Do your goals match who you really are, or who you truly want to become?

For any goal to take hold, it must be accompanied by an underlying change in identity.

In a world where we can sometimes be made to feel “less than” it can become easy to get caught up in the whirlwind of chasing the next shiny object.

In our world of fitness, that shiny object might be abs, or a number on the barbell, or a new gymnastics skill.

I have seen people becoming disillusioned with CrossFit and fitness in general because they’re trying to chase someone else’s goals and not having that honest talk with themselves about what would be truly fulfilling. Getting caught up in the trap of comparison, they think they want certain movements or weights but don’t value the end goal enough to make time for the work required to get there. They live a life of a fitness “Jekyll and Hyde,” going hard in the gym but doing nothing to help their progress when outside of the gym. There is nothing wrong with this lifestyle, it will still net you more fitness than most. However, you have to be honest with yourself about whether or not your goals and lifestyle line up to meet at the same point. It’s a hard talk to have.

For most, things come relatively easy during the first few years of doing fitness. Everyone has a certain potential their body can achieve without much change to lifestyle, nutrition, or sleep. If you go from not moving at all to picking up a weight for the first time, seemingly magical things will happen. Some like to call these “beginner gains.” Once those slow down and your progress plateaus it is up to you and you alone where you want to take your fitness, but you have to be honest with yourself.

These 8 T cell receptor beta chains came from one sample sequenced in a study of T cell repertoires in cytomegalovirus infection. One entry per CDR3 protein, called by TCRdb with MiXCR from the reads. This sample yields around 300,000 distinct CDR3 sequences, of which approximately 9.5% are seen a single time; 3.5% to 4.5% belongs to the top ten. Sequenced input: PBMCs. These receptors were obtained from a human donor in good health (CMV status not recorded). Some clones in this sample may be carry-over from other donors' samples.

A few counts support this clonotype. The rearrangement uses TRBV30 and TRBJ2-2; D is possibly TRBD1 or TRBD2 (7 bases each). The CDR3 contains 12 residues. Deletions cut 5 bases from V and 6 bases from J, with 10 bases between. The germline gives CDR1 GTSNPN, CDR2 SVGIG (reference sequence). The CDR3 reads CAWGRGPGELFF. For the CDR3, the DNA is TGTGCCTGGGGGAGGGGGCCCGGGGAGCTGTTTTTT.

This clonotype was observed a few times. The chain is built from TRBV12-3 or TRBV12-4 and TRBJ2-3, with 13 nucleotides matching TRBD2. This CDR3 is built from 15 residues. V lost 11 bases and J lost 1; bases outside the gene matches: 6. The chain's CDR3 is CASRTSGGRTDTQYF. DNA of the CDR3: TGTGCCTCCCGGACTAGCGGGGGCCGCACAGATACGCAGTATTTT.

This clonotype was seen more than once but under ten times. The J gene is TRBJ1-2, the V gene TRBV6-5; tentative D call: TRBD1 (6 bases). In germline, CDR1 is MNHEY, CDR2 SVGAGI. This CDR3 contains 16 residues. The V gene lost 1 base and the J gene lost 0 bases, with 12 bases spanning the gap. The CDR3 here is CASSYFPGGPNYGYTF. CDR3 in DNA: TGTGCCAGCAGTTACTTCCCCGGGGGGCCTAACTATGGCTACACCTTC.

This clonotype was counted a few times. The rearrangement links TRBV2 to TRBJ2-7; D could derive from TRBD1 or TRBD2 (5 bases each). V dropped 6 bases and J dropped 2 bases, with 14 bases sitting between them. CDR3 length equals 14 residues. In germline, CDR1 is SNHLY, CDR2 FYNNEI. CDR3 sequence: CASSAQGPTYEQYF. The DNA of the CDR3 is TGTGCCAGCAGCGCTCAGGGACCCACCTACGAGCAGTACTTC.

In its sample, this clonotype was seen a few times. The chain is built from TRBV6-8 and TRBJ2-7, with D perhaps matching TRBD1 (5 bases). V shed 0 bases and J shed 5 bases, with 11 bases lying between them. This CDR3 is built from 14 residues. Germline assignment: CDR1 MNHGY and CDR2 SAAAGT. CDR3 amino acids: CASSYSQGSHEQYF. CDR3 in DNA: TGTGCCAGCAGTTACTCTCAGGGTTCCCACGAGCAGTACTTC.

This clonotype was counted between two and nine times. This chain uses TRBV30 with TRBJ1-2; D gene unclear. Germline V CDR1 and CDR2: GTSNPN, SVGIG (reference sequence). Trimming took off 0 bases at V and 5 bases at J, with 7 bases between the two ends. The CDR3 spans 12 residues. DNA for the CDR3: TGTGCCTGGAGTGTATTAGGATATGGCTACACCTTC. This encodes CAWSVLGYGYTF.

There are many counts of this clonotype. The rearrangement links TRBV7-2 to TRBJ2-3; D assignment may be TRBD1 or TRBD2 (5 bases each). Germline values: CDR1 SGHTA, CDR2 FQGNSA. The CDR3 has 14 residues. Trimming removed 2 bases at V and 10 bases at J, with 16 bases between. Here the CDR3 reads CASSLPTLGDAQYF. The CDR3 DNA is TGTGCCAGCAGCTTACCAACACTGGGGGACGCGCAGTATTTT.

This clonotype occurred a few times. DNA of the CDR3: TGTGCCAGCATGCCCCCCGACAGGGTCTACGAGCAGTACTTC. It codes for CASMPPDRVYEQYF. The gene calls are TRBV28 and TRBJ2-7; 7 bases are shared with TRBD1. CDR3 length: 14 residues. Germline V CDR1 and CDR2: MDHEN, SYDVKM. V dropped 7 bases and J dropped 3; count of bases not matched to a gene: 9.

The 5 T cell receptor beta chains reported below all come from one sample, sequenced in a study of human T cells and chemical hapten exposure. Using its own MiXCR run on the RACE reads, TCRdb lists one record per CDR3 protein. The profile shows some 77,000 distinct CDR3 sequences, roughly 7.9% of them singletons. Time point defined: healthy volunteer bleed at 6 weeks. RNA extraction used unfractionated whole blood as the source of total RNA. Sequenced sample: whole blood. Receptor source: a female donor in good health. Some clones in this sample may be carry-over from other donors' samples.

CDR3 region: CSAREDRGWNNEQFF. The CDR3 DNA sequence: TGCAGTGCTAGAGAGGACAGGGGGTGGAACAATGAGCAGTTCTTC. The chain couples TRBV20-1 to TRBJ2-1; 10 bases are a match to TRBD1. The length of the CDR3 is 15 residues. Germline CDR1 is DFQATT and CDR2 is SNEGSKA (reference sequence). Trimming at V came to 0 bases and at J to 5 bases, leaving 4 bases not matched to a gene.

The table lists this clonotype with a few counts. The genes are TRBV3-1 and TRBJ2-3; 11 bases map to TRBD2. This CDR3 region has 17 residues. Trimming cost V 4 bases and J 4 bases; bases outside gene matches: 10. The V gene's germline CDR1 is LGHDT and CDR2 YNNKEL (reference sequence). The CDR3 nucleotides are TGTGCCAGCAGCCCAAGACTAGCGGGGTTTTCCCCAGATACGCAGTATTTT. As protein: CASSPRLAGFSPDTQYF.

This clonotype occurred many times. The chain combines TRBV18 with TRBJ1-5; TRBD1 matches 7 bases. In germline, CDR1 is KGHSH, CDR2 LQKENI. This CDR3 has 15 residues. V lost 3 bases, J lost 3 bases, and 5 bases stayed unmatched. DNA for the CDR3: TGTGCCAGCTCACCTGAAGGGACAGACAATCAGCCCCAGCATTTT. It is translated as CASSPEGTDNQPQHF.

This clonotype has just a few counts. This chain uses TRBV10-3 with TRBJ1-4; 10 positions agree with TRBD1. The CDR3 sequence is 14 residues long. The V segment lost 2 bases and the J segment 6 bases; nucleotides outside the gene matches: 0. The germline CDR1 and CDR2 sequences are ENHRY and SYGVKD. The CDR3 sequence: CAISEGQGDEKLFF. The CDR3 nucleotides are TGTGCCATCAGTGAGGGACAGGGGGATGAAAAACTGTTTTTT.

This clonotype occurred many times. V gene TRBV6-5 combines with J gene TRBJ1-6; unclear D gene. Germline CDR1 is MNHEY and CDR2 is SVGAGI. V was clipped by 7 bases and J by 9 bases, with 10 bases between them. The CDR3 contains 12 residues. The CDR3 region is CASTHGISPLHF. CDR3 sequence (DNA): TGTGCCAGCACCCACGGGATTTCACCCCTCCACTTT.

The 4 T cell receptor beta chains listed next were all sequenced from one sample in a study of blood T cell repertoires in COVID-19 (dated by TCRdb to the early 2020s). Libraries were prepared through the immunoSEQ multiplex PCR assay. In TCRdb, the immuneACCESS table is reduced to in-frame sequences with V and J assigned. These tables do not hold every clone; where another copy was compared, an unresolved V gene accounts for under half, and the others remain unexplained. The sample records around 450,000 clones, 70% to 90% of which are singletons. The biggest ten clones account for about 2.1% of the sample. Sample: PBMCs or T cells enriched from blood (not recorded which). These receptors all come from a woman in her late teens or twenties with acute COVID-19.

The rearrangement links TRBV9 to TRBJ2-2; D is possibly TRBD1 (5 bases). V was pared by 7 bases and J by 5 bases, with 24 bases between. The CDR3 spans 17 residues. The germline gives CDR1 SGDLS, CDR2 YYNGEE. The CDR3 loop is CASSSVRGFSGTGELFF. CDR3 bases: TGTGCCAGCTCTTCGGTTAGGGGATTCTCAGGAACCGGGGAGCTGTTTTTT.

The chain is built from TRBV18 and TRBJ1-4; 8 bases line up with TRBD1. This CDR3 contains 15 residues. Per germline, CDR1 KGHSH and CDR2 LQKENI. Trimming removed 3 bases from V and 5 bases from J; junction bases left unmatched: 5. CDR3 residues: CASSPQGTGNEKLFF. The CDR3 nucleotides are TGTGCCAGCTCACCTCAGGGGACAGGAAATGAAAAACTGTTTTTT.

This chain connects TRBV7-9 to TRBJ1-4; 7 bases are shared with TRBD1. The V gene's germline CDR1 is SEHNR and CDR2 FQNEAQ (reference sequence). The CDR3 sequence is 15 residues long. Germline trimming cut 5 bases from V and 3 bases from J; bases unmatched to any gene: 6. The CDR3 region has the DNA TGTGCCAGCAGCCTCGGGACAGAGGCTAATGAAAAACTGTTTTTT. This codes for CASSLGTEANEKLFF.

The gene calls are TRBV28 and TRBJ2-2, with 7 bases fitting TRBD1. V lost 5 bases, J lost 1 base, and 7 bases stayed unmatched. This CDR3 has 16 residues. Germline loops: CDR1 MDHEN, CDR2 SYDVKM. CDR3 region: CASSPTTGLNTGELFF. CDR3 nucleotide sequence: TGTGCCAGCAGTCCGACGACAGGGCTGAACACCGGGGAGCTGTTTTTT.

Don’t get me wrong. After a couple years it becomes increasingly difficult to move the needle (sooner or later the needle moves backwards and there’s nothing we can do about that, except for try to slow it as much as possible). At a certain point most will need to choose between changing fundamental parts of who they are to chase these goals, or to be fulfilled with the fact that they are a very fit individual and have an hour of gym time they can enjoy 3-5 days a week.

The importance of being aligned with your goals is so much more than just attaining them, but also keeping them and having it not feel like a chore to do so. The reason you see so many people yo-yo diet is because there is a goal met without any underlying change in identity. If you want to be leaner but your current identity involves micro breweries and partying 3 nights a week, you will not enjoy trying to be lean. And if you get there without changing that underlying identity, the numbers lean towards you backsliding, and backsliding hard.

Please don’t think this post was about just being lean. I went for the low-hanging fruit with that example. This is applicable to any goal. Your goals must align with who you are or who you will become. There is no avoiding this.

Stay awesome.

 

Chase Tolleson

CFL2

OPEX CCP in journey

CF Weightlifting

USAW Sports Performance